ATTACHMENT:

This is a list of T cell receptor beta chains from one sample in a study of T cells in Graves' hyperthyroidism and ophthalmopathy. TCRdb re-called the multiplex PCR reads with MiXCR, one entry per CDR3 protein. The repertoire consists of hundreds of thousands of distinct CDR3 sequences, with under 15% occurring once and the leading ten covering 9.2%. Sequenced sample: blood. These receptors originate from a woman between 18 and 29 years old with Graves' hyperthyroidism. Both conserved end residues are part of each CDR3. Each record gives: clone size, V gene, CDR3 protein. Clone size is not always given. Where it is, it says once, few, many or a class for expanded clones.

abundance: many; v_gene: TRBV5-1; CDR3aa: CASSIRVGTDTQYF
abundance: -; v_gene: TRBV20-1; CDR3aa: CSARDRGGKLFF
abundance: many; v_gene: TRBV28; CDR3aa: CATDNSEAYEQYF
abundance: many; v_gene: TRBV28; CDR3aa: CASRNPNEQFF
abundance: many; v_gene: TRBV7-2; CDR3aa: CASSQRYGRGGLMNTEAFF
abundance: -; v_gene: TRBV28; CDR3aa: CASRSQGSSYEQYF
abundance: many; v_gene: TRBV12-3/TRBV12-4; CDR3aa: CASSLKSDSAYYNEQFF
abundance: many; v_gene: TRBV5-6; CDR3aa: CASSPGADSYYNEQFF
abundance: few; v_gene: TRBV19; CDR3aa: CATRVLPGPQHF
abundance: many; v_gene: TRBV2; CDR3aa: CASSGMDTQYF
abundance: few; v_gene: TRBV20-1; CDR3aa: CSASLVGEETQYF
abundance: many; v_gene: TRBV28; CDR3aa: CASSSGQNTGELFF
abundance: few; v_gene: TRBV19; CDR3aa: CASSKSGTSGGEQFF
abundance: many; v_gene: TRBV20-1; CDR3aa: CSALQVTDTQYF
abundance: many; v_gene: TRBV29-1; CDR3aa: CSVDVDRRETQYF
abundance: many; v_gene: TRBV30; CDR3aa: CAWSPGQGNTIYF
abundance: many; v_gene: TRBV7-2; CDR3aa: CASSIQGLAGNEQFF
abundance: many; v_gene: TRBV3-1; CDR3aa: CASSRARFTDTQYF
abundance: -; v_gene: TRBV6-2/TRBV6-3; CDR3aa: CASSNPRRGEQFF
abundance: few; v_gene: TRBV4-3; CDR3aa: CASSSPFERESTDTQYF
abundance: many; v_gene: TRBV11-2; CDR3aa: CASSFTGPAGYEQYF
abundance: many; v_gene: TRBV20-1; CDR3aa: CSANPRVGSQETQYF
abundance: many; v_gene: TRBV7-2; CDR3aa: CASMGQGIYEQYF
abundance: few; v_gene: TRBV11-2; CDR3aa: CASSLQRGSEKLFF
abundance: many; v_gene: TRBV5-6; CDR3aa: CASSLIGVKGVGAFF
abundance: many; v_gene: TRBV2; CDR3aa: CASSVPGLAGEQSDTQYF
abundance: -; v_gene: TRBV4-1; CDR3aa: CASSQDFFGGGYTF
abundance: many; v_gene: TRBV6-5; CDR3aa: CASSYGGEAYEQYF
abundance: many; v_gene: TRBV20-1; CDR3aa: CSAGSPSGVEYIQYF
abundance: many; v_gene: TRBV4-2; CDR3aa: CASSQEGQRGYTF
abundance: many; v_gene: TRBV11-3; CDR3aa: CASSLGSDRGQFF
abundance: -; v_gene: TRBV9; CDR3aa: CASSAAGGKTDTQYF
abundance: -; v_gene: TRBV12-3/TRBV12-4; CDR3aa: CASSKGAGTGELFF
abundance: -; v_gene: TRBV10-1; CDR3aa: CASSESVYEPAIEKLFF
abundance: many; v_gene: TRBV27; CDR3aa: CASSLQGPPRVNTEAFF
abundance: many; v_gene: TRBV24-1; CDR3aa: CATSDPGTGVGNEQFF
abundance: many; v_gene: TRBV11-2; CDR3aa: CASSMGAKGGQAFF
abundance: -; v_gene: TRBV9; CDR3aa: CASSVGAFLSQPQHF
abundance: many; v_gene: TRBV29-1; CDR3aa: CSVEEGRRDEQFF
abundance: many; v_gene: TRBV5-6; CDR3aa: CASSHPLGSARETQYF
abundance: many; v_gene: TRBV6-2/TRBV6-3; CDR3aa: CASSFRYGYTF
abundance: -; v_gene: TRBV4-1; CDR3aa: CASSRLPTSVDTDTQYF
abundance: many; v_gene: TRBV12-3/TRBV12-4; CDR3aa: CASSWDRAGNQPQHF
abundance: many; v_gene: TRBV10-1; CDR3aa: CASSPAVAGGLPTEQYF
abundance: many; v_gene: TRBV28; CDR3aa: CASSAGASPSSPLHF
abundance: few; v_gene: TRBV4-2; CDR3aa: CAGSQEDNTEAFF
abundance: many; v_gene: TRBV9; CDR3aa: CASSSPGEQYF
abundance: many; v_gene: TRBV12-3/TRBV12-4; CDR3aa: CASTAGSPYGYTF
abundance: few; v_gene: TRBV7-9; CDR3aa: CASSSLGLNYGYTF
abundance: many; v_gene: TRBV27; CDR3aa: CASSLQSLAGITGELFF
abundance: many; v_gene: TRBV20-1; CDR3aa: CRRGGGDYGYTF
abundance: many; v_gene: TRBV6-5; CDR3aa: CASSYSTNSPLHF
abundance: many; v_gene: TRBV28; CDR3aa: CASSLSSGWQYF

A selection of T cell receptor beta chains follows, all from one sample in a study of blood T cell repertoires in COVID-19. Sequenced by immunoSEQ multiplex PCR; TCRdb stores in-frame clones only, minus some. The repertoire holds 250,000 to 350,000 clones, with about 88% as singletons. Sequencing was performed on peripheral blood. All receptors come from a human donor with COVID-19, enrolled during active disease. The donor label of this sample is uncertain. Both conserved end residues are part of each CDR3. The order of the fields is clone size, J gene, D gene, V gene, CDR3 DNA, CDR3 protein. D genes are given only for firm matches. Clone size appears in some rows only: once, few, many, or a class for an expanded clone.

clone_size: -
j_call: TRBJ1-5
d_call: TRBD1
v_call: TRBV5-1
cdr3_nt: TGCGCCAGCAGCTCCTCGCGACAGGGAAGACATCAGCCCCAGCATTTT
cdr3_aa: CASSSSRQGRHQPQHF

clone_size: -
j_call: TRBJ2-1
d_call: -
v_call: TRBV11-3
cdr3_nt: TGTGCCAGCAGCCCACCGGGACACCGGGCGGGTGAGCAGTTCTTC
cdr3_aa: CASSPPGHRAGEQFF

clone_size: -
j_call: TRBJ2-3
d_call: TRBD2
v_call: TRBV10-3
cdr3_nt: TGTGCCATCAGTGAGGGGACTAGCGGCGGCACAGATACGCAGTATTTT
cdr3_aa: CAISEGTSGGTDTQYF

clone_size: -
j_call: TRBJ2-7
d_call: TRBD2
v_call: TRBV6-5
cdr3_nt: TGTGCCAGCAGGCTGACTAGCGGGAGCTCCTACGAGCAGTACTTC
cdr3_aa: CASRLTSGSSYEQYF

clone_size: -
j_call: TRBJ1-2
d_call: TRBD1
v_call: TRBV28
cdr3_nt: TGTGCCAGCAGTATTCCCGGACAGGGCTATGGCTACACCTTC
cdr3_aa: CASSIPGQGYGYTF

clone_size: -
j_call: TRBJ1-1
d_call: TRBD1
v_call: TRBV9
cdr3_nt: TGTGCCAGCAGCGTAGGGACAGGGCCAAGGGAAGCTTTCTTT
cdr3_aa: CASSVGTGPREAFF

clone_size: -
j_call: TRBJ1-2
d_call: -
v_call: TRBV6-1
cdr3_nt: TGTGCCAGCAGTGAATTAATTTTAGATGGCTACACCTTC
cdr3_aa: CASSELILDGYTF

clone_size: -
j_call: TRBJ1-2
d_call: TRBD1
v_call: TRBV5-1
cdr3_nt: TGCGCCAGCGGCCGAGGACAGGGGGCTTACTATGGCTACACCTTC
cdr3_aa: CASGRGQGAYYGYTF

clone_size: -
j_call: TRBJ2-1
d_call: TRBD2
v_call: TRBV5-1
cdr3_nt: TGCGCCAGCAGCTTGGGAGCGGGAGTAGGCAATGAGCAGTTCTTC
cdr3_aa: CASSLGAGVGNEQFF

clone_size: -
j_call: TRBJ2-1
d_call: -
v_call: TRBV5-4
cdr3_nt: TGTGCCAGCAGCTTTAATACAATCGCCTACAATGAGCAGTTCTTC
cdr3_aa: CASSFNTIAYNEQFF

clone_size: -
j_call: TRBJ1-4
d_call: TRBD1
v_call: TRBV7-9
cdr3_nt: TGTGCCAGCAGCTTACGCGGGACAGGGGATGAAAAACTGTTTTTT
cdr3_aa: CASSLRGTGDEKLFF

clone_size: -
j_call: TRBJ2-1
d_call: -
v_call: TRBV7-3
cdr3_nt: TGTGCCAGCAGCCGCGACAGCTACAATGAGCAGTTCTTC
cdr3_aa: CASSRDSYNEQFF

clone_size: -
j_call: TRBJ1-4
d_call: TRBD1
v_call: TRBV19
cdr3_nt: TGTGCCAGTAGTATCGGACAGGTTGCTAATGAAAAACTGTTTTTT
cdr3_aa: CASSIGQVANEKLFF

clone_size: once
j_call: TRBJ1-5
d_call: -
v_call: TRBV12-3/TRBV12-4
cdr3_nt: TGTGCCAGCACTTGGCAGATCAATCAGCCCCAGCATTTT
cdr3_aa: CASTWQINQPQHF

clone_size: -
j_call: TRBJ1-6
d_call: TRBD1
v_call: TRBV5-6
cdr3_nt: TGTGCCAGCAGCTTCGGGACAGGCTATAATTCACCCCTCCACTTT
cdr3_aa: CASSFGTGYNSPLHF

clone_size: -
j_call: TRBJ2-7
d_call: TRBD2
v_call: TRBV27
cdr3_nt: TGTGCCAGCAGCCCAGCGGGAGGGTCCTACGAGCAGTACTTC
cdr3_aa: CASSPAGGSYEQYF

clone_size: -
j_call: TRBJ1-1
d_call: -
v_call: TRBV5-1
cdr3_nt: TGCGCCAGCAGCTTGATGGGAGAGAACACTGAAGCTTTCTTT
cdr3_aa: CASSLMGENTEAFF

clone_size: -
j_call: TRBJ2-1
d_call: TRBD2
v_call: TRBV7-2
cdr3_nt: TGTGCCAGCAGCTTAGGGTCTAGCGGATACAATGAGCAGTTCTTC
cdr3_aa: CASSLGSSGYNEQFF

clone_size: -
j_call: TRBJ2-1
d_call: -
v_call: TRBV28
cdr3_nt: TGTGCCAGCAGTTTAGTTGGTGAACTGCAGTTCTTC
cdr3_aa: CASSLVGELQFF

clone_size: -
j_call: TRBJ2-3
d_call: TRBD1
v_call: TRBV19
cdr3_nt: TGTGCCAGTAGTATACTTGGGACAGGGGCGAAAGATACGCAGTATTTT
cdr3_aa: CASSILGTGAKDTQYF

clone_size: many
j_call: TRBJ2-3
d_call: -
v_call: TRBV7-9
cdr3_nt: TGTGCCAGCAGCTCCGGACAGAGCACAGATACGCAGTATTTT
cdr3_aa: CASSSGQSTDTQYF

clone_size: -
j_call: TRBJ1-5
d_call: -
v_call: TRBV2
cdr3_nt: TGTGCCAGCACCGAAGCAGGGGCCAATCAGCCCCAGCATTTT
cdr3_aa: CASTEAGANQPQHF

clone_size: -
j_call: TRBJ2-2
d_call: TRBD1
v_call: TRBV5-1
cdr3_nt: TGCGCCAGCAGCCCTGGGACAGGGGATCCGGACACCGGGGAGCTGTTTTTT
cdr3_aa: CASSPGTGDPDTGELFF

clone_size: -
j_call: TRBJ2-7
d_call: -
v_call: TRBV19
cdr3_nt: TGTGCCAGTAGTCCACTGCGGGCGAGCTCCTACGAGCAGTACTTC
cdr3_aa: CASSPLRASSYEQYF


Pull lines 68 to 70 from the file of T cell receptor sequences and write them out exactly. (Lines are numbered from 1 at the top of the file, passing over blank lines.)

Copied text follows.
clone_size: -
j_call: TRBJ2-3
d_call: TRBD2